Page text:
Federal and state officials, meanwhile, moved Wednesday to strengthen the computer underpinnings of the health exchanges, which proved inadequate to handle a flood of consumer inquiries that began as soon as the system opened on Tuesday, the New York Times reports.
Linda Hunt said she got as far as the final step for creating a login and three security questions.
"Each has a drop down box that is supposed to contain the questions to pick from. There is nothing there," she wrote on Highlands Today's Facebook page.
She did a live chat with a representative and was told the glitches were because of the volume of people on the site.
"She assured me I would have plenty of time to be enrolled with affordable insurance by Dec. 15th, which is deadline to be covered by Jan. 1," she added.
The site is open 24/7 so one suggestion she got was to go on at off-peak time. "I'm a night owl so not a problem for me," she wrote.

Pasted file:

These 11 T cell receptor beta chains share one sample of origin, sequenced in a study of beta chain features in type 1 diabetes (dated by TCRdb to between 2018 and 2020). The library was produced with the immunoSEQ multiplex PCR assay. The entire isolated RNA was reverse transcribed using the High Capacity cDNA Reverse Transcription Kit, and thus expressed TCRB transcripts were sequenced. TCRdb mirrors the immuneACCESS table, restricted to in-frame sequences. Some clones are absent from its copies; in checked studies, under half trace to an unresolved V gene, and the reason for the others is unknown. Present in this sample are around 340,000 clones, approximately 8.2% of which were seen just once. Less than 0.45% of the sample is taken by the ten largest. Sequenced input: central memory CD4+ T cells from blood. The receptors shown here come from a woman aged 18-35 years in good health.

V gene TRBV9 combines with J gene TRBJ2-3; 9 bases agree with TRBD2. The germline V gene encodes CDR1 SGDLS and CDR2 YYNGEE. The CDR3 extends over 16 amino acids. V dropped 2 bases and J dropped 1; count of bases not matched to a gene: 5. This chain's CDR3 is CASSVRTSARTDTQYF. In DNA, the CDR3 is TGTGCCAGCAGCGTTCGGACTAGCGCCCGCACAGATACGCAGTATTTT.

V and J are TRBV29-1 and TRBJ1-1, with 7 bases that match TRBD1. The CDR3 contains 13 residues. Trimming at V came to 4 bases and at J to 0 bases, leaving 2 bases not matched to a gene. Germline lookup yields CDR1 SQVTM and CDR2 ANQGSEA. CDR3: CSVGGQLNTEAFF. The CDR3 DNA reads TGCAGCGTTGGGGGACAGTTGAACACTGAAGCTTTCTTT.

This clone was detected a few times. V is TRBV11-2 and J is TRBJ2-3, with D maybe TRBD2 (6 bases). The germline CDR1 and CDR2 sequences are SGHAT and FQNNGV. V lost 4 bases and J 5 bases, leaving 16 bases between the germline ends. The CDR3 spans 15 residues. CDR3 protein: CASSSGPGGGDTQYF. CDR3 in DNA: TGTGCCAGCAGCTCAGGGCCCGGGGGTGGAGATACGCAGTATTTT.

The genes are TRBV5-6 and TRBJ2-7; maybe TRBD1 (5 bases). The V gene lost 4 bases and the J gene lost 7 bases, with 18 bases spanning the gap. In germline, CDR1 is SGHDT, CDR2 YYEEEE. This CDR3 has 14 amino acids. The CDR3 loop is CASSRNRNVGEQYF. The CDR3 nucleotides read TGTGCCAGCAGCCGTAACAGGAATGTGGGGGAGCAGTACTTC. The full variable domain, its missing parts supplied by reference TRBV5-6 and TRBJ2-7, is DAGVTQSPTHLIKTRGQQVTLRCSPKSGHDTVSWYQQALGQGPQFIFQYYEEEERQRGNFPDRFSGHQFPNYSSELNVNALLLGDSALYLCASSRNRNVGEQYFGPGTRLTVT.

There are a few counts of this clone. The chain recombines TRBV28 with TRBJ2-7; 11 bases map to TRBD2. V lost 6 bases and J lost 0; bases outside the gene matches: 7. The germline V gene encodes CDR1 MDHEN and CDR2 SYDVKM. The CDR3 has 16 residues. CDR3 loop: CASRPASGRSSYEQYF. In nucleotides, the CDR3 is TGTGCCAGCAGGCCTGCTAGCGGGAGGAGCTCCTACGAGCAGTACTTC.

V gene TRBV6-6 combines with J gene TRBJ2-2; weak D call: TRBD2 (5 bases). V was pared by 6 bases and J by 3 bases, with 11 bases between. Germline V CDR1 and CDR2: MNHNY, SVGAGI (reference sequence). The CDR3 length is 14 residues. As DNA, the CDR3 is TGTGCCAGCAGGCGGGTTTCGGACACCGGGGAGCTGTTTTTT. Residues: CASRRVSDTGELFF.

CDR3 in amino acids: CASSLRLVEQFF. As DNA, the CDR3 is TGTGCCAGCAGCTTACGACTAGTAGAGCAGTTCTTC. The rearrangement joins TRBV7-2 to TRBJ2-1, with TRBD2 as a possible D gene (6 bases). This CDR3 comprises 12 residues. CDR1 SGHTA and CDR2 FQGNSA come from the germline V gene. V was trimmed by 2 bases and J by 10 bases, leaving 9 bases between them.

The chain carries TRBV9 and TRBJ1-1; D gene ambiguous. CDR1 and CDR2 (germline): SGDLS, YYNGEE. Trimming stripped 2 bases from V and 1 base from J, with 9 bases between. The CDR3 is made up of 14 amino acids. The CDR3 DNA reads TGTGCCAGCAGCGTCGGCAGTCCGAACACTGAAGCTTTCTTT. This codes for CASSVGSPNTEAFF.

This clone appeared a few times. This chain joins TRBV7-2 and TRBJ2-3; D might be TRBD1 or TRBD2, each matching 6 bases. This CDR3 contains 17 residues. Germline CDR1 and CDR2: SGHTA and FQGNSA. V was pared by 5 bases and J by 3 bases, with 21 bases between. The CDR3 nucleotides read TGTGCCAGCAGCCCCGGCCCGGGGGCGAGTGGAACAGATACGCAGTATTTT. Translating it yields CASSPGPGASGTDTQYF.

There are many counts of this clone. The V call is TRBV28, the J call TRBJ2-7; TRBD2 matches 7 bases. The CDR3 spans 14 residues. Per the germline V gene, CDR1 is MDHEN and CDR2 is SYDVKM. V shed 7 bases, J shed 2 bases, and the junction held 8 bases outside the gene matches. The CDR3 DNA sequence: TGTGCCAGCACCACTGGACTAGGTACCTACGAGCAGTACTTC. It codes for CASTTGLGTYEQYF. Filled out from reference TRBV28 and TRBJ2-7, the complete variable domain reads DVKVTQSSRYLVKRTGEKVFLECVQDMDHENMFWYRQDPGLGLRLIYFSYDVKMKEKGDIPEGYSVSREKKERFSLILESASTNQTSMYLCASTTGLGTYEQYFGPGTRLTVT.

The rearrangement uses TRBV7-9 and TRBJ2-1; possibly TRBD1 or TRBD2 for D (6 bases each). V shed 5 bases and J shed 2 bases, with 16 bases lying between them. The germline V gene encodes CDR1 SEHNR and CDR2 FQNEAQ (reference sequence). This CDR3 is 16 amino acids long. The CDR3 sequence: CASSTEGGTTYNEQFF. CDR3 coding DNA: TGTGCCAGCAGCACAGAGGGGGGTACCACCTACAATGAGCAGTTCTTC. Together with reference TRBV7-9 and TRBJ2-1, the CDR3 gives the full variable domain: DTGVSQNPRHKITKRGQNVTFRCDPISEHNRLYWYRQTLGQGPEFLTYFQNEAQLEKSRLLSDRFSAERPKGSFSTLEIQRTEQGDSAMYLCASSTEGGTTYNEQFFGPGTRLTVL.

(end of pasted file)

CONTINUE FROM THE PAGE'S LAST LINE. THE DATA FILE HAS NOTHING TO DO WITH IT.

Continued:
Others who responded were not that patient.
Tracey L. Tait-Brown said: "The website is flawed, just like the healthcare act itself. It doesn't work, has too many glitches to count, and you can't actually view the premiums. It won't let you go that far."
Individuals and families will be able to choose from a variety of bronze, silver, gold and platinum plans, depending on share of costs covered, with bronze being the leanest. Catastrophic plans are also available for young adults and those without affordable options.
Anyone wanting to apply on the exchange must provide some personal information, including family size, ages, annual income and whether they use tobacco. Those are the only details needed to determine premium prices and if you qualify for government subsidies.
On average, individuals and families will have 53 qualified health plans to choose from in their rating area, states the U.S. Department for Health and Human Services.
Highlands County, which is in Florida's rating area 27, has one provider offering multiple plans in the various metal categories.
Counties in the more populated metro areas have more providers, more plan choices, and possibly lower premiums, information released by the federal government shows.